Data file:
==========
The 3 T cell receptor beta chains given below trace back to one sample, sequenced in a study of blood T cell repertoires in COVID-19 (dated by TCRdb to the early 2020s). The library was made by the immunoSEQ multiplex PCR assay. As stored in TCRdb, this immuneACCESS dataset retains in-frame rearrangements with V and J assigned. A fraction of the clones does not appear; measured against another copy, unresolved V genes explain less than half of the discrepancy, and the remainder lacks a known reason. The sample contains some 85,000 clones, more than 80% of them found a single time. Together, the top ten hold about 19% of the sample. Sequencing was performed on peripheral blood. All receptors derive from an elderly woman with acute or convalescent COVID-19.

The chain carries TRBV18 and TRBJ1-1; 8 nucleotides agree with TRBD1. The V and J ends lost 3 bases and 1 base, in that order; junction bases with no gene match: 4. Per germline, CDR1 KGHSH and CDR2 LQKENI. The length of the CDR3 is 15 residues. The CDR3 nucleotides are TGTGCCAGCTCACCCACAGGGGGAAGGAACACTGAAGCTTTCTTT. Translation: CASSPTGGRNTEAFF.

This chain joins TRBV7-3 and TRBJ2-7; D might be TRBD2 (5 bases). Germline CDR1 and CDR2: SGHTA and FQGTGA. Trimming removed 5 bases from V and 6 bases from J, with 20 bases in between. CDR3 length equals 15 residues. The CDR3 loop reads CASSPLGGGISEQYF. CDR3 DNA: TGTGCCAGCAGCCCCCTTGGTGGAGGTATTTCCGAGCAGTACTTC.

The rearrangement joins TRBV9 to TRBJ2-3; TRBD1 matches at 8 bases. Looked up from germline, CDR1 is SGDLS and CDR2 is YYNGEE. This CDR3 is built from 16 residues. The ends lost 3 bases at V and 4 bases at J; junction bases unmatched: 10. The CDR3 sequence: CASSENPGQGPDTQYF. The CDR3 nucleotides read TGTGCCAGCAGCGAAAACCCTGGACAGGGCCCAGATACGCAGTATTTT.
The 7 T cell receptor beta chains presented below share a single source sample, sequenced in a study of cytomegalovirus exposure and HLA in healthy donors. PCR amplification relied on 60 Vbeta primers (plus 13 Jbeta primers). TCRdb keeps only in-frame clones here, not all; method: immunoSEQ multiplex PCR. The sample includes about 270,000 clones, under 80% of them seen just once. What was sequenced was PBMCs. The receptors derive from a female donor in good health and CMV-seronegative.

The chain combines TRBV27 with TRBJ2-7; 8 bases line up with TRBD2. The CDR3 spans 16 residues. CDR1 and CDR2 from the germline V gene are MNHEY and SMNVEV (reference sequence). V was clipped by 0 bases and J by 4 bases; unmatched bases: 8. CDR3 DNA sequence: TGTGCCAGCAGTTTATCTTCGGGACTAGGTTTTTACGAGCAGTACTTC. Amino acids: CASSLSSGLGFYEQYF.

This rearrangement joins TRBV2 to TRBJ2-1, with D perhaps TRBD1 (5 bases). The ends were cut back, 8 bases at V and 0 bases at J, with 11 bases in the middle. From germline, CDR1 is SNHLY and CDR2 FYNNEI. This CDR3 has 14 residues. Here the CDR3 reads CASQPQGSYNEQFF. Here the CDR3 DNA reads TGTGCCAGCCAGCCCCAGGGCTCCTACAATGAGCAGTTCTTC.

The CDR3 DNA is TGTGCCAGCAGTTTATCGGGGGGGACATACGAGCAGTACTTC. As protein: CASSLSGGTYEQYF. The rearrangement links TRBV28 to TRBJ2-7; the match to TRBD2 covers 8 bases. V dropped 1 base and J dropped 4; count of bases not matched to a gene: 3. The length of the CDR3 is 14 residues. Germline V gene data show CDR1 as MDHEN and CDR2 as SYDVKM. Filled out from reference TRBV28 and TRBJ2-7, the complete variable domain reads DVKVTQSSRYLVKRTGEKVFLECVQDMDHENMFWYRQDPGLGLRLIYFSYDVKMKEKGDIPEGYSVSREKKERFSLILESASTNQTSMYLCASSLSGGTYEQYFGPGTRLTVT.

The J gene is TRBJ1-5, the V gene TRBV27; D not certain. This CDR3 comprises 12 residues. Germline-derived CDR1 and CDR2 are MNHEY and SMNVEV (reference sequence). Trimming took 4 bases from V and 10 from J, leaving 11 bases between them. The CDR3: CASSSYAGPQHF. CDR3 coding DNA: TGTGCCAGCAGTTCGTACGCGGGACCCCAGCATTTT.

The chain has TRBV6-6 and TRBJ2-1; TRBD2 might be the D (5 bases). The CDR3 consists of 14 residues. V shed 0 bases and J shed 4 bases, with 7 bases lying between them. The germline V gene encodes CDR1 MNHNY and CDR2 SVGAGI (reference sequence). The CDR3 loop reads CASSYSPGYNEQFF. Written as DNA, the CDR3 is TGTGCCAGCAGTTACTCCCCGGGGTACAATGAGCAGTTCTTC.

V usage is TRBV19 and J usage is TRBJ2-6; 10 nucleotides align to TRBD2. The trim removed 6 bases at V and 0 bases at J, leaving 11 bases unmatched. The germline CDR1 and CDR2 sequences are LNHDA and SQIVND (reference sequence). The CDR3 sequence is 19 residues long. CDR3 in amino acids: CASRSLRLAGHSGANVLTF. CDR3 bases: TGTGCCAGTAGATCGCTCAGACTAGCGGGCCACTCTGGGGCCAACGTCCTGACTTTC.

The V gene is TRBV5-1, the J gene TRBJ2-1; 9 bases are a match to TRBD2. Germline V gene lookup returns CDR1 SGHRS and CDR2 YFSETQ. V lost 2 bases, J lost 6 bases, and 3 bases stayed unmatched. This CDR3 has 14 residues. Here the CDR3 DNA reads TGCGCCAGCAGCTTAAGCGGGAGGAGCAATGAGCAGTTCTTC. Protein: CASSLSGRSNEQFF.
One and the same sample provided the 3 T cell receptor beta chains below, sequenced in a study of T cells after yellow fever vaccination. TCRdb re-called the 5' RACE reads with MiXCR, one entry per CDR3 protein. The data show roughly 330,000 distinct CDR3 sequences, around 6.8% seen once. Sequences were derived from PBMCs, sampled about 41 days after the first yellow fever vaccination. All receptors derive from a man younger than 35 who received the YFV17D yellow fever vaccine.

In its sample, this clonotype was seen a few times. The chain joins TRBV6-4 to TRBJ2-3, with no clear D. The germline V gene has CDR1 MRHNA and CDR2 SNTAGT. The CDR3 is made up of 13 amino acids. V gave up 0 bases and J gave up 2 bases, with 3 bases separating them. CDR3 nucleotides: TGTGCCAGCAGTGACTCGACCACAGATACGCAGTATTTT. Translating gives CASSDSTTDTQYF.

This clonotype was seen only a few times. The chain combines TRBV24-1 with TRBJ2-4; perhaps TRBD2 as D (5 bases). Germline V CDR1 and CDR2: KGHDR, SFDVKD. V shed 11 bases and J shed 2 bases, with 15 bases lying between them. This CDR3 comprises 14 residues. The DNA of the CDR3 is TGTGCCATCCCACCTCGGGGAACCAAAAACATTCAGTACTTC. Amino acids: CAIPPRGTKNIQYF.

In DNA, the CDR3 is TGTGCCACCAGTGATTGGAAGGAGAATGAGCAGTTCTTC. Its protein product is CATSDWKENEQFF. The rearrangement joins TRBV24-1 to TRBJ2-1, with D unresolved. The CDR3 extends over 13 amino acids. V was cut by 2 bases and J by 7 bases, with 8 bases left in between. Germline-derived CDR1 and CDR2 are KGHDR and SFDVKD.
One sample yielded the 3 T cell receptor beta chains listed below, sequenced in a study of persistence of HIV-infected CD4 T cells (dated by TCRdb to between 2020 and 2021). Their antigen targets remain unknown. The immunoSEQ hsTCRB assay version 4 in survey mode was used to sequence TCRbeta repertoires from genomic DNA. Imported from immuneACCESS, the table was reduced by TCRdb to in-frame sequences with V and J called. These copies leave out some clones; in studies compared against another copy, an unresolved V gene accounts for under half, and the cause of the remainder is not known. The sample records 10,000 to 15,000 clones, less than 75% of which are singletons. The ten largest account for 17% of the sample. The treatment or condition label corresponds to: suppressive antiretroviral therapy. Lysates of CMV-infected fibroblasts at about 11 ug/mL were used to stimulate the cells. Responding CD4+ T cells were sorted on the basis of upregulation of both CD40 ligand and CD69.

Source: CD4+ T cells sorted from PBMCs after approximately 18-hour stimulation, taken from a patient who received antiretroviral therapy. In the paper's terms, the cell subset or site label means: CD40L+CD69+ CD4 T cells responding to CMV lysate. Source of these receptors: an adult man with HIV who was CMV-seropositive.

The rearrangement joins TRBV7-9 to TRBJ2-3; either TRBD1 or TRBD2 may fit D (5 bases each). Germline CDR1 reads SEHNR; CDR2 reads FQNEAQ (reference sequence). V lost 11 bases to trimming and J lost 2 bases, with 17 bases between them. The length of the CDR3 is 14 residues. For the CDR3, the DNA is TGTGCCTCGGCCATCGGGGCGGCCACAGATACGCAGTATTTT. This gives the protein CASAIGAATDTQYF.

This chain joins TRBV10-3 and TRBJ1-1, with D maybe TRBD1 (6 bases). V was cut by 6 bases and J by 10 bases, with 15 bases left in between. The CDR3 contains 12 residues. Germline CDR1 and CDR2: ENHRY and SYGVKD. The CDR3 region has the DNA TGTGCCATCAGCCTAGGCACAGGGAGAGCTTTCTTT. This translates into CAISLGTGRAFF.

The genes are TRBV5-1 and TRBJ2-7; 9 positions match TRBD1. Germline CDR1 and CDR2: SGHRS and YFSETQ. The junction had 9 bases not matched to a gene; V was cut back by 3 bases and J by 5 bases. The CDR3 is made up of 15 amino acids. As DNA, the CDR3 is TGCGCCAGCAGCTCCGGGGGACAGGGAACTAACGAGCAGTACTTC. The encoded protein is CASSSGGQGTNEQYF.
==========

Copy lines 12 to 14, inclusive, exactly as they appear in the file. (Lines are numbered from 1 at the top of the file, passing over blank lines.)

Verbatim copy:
The V gene is TRBV5-1, the J gene TRBJ2-1; 9 bases are a match to TRBD2. Germline V gene lookup returns CDR1 SGHRS and CDR2 YFSETQ. V lost 2 bases, J lost 6 bases, and 3 bases stayed unmatched. This CDR3 has 14 residues. Here the CDR3 DNA reads TGCGCCAGCAGCTTAAGCGGGAGGAGCAATGAGCAGTTCTTC. Protein: CASSLSGRSNEQFF.
One and the same sample provided the 3 T cell receptor beta chains below, sequenced in a study of T cells after yellow fever vaccination. TCRdb re-called the 5' RACE reads with MiXCR, one entry per CDR3 protein. The data show roughly 330,000 distinct CDR3 sequences, around 6.8% seen once. Sequences were derived from PBMCs, sampled about 41 days after the first yellow fever vaccination. All receptors derive from a man younger than 35 who received the YFV17D yellow fever vaccine.

In its sample, this clonotype was seen a few times. The chain joins TRBV6-4 to TRBJ2-3, with no clear D. The germline V gene has CDR1 MRHNA and CDR2 SNTAGT. The CDR3 is made up of 13 amino acids. V gave up 0 bases and J gave up 2 bases, with 3 bases separating them. CDR3 nucleotides: TGTGCCAGCAGTGACTCGACCACAGATACGCAGTATTTT. Translating gives CASSDSTTDTQYF.